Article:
Tuesday, June 16, 2009

"Each Case Is Unique"

The Illinois Supreme Court imposed a two-year suspension of an attorney on review of the Review Board's proposed six-month suspension. The attorney had engaged in a number of violations included neglect of an estate for 17 years. The court rejected the Administrator's exception to the board's failure to find dishonesty in the lawyer's review of a judge's tax returns while appearing before the judge and his failure to so advise opposing attorneys:

... in a case where the respondent was initially charged with violating Rule 8.4(a)(4), and a violation was not found, this court came to that conclusion after determining there was no evidence the misconduct in that case was intentional. See In re Witt, 145 Ill. 2d 380 (1991) (where the court found that there was no violation of Rule 8.4(a)(4), because it was not persuaded that the respondent's silence was intended to perpetrate a fraud).

Thus, we cannot say that the Hearing Board's finding that Cutright did not violate Rule 8.4(a)(4) is against the manifest weight of the evidence. Cutright acknowledges that he should have made certain disclosures to opposing counsel on those cases in which he appeared before Judge Cochonour. However, there is no evidence that Cutright ever received any money or favorable treatment in exchange for his preparation of Judge Cochonour's tax returns. Nor did he make any false statements or misrepresentations regarding his preparation of the tax returns. Cutright's initial decision to review the tax forms was based on his belief that he was reviewing the returns in conjunction with his work on the estate of Clark Cochonour.

There is essentially no way to define every act or form of conduct that would be considered a violation of Rule 8.4(a)(4). Each case is unique and the circumstances surrounding the respondent's conduct must be taken into consideration. That being said, based on the circumstances in this case, we decline to reverse the findings of the Hearing Board and the Review Board to conclude that Cutright violated Rule 8.4 (a)(4).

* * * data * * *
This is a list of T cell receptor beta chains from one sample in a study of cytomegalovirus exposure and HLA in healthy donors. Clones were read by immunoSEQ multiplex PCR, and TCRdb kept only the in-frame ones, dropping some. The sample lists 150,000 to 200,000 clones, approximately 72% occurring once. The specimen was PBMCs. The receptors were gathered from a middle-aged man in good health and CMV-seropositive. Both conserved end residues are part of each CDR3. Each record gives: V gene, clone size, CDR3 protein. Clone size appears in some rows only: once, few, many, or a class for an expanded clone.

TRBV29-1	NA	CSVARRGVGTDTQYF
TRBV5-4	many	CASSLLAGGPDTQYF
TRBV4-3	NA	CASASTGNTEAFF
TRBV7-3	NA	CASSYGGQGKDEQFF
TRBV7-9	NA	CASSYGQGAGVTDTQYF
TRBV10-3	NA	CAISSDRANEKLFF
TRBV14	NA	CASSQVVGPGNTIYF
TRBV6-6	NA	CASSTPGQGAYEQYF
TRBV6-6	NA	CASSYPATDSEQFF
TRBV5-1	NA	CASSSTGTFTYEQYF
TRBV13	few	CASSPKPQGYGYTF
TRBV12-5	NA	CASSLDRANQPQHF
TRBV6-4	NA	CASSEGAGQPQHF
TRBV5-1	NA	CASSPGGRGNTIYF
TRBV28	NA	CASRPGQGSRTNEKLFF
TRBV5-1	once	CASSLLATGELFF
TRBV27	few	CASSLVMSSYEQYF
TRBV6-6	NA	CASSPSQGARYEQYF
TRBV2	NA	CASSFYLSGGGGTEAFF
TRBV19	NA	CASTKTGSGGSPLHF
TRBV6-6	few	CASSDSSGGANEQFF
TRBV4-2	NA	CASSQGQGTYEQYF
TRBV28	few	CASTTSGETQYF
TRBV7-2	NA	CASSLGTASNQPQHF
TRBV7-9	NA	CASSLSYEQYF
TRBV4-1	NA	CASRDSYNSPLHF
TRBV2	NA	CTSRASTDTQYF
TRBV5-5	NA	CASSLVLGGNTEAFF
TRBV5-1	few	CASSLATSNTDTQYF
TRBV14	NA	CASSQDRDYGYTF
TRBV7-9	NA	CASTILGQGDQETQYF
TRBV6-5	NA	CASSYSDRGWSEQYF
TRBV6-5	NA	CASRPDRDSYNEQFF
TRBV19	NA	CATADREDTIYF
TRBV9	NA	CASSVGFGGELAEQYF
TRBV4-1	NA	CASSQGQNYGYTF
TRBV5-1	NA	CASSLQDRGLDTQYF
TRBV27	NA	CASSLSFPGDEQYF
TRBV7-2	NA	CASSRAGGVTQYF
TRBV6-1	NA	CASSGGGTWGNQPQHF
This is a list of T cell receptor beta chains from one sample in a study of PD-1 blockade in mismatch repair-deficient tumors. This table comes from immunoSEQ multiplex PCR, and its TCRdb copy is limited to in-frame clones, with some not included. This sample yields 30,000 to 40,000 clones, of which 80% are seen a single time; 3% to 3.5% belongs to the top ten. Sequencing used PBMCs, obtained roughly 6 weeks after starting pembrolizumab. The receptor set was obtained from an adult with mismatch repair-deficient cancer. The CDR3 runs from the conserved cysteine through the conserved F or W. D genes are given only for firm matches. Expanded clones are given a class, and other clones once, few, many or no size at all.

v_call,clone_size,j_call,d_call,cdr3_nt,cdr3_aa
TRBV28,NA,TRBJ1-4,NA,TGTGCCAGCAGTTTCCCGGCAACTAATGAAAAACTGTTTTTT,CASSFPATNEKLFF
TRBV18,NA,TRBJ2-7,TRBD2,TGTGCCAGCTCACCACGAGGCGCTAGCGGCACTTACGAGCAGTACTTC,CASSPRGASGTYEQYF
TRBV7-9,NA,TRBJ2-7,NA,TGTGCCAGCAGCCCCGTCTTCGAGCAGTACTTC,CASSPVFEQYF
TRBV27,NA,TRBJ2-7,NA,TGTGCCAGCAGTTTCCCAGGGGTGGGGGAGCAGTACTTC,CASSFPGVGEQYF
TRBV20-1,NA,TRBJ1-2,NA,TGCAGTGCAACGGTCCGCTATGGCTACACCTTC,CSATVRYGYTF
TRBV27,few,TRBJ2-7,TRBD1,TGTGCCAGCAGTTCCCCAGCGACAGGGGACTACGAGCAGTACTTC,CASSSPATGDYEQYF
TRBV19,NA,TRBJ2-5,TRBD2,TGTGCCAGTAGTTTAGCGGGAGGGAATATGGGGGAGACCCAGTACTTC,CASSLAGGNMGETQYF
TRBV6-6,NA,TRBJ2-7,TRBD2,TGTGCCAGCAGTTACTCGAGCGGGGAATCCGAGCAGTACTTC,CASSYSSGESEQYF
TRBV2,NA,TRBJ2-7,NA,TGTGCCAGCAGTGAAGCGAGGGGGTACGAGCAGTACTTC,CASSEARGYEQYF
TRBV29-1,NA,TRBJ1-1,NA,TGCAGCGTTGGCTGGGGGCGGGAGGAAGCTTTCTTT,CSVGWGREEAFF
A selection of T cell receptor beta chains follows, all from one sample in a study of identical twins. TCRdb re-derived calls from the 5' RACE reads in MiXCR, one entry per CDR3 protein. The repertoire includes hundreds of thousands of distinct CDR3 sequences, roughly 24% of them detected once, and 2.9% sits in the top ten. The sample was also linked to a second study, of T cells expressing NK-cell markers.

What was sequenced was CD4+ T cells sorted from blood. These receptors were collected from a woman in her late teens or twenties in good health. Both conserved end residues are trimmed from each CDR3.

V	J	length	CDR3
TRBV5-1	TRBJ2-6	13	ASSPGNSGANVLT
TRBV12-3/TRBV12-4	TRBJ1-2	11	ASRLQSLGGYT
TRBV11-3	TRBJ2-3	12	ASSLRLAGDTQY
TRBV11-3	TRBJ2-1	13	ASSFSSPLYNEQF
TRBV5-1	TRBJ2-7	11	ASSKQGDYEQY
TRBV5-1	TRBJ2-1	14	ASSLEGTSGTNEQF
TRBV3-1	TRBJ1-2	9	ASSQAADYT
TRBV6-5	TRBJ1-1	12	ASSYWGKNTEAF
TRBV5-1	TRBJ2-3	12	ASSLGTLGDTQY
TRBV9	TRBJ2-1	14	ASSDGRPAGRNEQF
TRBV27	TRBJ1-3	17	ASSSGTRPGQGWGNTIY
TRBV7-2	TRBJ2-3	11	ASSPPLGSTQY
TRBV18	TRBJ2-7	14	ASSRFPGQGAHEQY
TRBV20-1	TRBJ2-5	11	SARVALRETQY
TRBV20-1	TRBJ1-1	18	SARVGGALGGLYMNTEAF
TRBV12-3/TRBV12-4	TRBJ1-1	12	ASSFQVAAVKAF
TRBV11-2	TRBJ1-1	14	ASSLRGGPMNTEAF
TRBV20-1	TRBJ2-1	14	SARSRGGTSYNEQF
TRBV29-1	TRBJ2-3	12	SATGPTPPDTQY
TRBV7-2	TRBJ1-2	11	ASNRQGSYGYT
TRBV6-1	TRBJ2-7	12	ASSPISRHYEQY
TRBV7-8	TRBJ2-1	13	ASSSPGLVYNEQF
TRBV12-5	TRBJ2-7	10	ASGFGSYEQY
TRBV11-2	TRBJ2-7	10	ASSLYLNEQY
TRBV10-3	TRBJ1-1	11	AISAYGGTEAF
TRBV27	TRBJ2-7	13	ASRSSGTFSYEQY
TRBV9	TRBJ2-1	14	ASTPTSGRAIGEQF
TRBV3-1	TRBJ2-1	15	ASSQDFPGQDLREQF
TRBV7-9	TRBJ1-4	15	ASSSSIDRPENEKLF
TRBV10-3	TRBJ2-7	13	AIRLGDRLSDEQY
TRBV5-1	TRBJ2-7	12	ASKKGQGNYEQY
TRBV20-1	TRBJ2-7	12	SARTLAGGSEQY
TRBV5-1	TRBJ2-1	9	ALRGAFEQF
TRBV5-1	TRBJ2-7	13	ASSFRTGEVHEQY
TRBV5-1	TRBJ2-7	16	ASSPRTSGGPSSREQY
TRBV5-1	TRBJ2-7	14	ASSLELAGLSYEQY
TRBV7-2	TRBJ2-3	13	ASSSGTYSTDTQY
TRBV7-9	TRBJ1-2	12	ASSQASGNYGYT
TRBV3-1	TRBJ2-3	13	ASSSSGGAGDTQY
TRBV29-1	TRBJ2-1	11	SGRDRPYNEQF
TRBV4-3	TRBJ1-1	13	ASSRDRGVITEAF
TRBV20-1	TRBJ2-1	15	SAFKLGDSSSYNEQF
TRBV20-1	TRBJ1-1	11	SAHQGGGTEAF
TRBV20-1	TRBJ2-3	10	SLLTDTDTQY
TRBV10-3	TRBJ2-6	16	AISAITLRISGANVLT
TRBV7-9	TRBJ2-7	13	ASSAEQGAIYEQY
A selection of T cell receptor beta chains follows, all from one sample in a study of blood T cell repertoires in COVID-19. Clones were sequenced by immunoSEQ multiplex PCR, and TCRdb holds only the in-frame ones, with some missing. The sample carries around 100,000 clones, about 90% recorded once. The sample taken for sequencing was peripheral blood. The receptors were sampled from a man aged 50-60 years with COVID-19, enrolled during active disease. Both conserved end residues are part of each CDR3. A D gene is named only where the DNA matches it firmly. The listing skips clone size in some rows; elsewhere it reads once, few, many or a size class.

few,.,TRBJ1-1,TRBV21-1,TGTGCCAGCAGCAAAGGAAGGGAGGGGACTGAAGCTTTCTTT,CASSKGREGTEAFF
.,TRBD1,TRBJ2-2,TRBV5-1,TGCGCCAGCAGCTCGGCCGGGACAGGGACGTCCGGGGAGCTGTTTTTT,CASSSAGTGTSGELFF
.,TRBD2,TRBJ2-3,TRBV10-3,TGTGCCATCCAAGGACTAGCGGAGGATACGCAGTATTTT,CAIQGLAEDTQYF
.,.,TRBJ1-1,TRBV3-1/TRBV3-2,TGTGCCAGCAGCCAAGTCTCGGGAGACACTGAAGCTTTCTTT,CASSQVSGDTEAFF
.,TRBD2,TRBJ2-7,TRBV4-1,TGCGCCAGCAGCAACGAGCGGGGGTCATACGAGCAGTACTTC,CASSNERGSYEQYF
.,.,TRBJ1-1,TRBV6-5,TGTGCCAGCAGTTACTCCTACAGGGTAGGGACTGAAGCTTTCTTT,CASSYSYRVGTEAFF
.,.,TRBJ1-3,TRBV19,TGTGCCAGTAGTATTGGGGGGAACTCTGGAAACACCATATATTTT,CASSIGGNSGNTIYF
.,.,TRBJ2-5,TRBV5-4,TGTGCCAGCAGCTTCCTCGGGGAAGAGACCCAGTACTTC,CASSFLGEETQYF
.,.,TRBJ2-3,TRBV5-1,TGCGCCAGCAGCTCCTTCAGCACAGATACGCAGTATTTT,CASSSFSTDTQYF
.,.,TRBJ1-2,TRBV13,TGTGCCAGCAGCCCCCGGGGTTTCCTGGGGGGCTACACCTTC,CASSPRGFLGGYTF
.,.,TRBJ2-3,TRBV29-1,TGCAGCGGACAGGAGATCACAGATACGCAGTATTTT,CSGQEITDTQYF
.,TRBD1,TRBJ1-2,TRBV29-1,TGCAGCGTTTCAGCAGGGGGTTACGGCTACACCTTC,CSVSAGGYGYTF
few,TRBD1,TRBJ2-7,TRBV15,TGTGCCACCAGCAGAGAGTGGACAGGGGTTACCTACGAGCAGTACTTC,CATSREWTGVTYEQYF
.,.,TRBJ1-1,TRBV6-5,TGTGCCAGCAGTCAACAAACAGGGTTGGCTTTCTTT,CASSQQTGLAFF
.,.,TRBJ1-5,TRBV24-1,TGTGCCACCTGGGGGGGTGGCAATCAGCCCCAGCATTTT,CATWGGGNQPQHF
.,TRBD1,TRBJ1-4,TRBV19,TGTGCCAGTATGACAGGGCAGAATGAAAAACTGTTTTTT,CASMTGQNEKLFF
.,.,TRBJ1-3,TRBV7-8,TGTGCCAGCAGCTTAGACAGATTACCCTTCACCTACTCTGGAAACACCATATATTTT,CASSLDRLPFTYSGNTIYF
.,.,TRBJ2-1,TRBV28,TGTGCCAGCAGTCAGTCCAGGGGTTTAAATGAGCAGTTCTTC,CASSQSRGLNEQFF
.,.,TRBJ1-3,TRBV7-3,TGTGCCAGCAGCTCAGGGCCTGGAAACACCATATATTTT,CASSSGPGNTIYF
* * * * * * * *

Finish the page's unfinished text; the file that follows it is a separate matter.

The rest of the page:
The court weighed the aggravating and mitigating evidence in accepting the argument that the six-month suspension was insufficient:

In mitigation, Cutright had no disciplinary record prior to the complaint filed in this case. Cutright testified as to his previous community involvement and his pro bono work with the Land of Lincoln Legal Assistance Foundation. He also presented six character witnesses at his hearing: three judges, two lawyers and a member of his community, all of whom testified that Cutright had a good reputation for honesty and integrity in the legal community. He also completed a professionalism seminar at the Illinois Professional Responsibility Institute and cooperated in the disciplinary proceeding.

However, in aggravation, we recognize that Cutright's misconduct was ongoing and arose out of three separate acts involving multiple clients. Cutright also did not appear to realize the wrongfulness of his actions. In regard to the Hayden estate, Cutright believed that he was merely doing what his client asked him to do. In the Carpenter estate, although there was no activity in the case for several years, Cutright believed that he was doing what was best for the estate. Additionally, Cutright's misconduct caused financial harm to the estates of both Hayden and Carpenter.

(Mike Frisch)


Bar Discipline & Process | Permalink

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